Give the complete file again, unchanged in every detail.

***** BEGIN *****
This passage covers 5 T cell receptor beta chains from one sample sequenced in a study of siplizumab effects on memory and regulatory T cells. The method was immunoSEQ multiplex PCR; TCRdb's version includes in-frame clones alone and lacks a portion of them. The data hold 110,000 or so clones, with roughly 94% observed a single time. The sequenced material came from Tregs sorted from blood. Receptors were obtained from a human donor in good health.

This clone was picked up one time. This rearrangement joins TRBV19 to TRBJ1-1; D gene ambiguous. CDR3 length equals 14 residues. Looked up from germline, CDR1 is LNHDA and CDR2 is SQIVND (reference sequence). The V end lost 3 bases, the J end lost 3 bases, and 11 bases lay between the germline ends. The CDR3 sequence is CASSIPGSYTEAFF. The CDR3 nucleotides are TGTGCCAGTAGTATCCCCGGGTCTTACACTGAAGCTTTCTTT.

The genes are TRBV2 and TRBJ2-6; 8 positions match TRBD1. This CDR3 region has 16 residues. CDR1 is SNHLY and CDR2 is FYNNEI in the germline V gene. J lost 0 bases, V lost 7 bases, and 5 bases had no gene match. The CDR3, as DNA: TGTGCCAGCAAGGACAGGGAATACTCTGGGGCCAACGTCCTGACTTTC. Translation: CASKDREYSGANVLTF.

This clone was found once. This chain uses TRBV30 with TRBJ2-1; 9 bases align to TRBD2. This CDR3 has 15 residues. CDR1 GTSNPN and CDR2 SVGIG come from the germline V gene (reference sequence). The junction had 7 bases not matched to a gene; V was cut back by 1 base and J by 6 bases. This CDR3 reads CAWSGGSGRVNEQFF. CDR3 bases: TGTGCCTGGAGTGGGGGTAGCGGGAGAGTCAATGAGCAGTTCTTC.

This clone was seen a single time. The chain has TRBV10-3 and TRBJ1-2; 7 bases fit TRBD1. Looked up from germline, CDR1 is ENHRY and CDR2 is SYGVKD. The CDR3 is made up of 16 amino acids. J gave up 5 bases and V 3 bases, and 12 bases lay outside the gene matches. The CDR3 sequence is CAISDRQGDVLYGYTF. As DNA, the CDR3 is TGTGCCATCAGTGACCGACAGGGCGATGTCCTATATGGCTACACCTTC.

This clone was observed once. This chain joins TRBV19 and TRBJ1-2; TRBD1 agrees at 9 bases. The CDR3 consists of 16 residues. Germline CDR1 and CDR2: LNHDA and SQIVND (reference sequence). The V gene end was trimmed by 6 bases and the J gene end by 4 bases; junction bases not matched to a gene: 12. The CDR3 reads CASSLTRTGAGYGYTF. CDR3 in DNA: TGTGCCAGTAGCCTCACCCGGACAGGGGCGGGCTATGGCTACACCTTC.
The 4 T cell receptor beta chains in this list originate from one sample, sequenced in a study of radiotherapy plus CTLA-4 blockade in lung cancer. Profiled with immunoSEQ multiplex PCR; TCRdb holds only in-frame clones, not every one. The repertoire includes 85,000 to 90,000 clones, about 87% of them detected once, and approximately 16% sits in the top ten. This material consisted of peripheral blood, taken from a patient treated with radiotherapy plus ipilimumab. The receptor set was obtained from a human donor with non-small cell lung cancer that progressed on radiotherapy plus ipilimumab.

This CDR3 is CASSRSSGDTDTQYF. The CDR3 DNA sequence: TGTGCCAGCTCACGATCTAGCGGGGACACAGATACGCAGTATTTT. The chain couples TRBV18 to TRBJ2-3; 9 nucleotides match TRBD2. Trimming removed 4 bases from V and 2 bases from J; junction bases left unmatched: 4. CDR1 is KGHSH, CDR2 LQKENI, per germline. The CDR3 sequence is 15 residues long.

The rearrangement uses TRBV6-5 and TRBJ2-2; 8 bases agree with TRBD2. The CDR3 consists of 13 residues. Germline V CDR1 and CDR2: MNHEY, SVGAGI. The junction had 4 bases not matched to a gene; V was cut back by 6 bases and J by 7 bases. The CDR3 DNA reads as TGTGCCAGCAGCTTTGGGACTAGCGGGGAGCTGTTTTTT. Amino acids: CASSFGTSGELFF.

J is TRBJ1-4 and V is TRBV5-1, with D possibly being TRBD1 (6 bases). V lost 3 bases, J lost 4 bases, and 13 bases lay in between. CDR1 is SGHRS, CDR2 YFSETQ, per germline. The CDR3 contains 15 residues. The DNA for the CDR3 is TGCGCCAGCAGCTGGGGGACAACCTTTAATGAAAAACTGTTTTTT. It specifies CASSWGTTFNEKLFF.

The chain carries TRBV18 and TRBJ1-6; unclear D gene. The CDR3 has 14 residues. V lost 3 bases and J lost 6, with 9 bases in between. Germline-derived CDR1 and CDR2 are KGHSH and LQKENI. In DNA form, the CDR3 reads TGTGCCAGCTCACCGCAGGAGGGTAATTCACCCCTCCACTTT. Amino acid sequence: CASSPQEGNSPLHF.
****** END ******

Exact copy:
This passage covers 5 T cell receptor beta chains from one sample sequenced in a study of siplizumab effects on memory and regulatory T cells. The method was immunoSEQ multiplex PCR; TCRdb's version includes in-frame clones alone and lacks a portion of them. The data hold 110,000 or so clones, with roughly 94% observed a single time. The sequenced material came from Tregs sorted from blood. Receptors were obtained from a human donor in good health.

This clone was picked up one time. This rearrangement joins TRBV19 to TRBJ1-1; D gene ambiguous. CDR3 length equals 14 residues. Looked up from germline, CDR1 is LNHDA and CDR2 is SQIVND (reference sequence). The V end lost 3 bases, the J end lost 3 bases, and 11 bases lay between the germline ends. The CDR3 sequence is CASSIPGSYTEAFF. The CDR3 nucleotides are TGTGCCAGTAGTATCCCCGGGTCTTACACTGAAGCTTTCTTT.

The genes are TRBV2 and TRBJ2-6; 8 positions match TRBD1. This CDR3 region has 16 residues. CDR1 is SNHLY and CDR2 is FYNNEI in the germline V gene. J lost 0 bases, V lost 7 bases, and 5 bases had no gene match. The CDR3, as DNA: TGTGCCAGCAAGGACAGGGAATACTCTGGGGCCAACGTCCTGACTTTC. Translation: CASKDREYSGANVLTF.

This clone was found once. This chain uses TRBV30 with TRBJ2-1; 9 bases align to TRBD2. This CDR3 has 15 residues. CDR1 GTSNPN and CDR2 SVGIG come from the germline V gene (reference sequence). The junction had 7 bases not matched to a gene; V was cut back by 1 base and J by 6 bases. This CDR3 reads CAWSGGSGRVNEQFF. CDR3 bases: TGTGCCTGGAGTGGGGGTAGCGGGAGAGTCAATGAGCAGTTCTTC.

This clone was seen a single time. The chain has TRBV10-3 and TRBJ1-2; 7 bases fit TRBD1. Looked up from germline, CDR1 is ENHRY and CDR2 is SYGVKD. The CDR3 is made up of 16 amino acids. J gave up 5 bases and V 3 bases, and 12 bases lay outside the gene matches. The CDR3 sequence is CAISDRQGDVLYGYTF. As DNA, the CDR3 is TGTGCCATCAGTGACCGACAGGGCGATGTCCTATATGGCTACACCTTC.

This clone was observed once. This chain joins TRBV19 and TRBJ1-2; TRBD1 agrees at 9 bases. The CDR3 consists of 16 residues. Germline CDR1 and CDR2: LNHDA and SQIVND (reference sequence). The V gene end was trimmed by 6 bases and the J gene end by 4 bases; junction bases not matched to a gene: 12. The CDR3 reads CASSLTRTGAGYGYTF. CDR3 in DNA: TGTGCCAGTAGCCTCACCCGGACAGGGGCGGGCTATGGCTACACCTTC.
The 4 T cell receptor beta chains in this list originate from one sample, sequenced in a study of radiotherapy plus CTLA-4 blockade in lung cancer. Profiled with immunoSEQ multiplex PCR; TCRdb holds only in-frame clones, not every one. The repertoire includes 85,000 to 90,000 clones, about 87% of them detected once, and approximately 16% sits in the top ten. This material consisted of peripheral blood, taken from a patient treated with radiotherapy plus ipilimumab. The receptor set was obtained from a human donor with non-small cell lung cancer that progressed on radiotherapy plus ipilimumab.

This CDR3 is CASSRSSGDTDTQYF. The CDR3 DNA sequence: TGTGCCAGCTCACGATCTAGCGGGGACACAGATACGCAGTATTTT. The chain couples TRBV18 to TRBJ2-3; 9 nucleotides match TRBD2. Trimming removed 4 bases from V and 2 bases from J; junction bases left unmatched: 4. CDR1 is KGHSH, CDR2 LQKENI, per germline. The CDR3 sequence is 15 residues long.

The rearrangement uses TRBV6-5 and TRBJ2-2; 8 bases agree with TRBD2. The CDR3 consists of 13 residues. Germline V CDR1 and CDR2: MNHEY, SVGAGI. The junction had 4 bases not matched to a gene; V was cut back by 6 bases and J by 7 bases. The CDR3 DNA reads as TGTGCCAGCAGCTTTGGGACTAGCGGGGAGCTGTTTTTT. Amino acids: CASSFGTSGELFF.

J is TRBJ1-4 and V is TRBV5-1, with D possibly being TRBD1 (6 bases). V lost 3 bases, J lost 4 bases, and 13 bases lay in between. CDR1 is SGHRS, CDR2 YFSETQ, per germline. The CDR3 contains 15 residues. The DNA for the CDR3 is TGCGCCAGCAGCTGGGGGACAACCTTTAATGAAAAACTGTTTTTT. It specifies CASSWGTTFNEKLFF.

The chain carries TRBV18 and TRBJ1-6; unclear D gene. The CDR3 has 14 residues. V lost 3 bases and J lost 6, with 9 bases in between. Germline-derived CDR1 and CDR2 are KGHSH and LQKENI. In DNA form, the CDR3 reads TGTGCCAGCTCACCGCAGGAGGGTAATTCACCCCTCCACTTT. Amino acid sequence: CASSPQEGNSPLHF.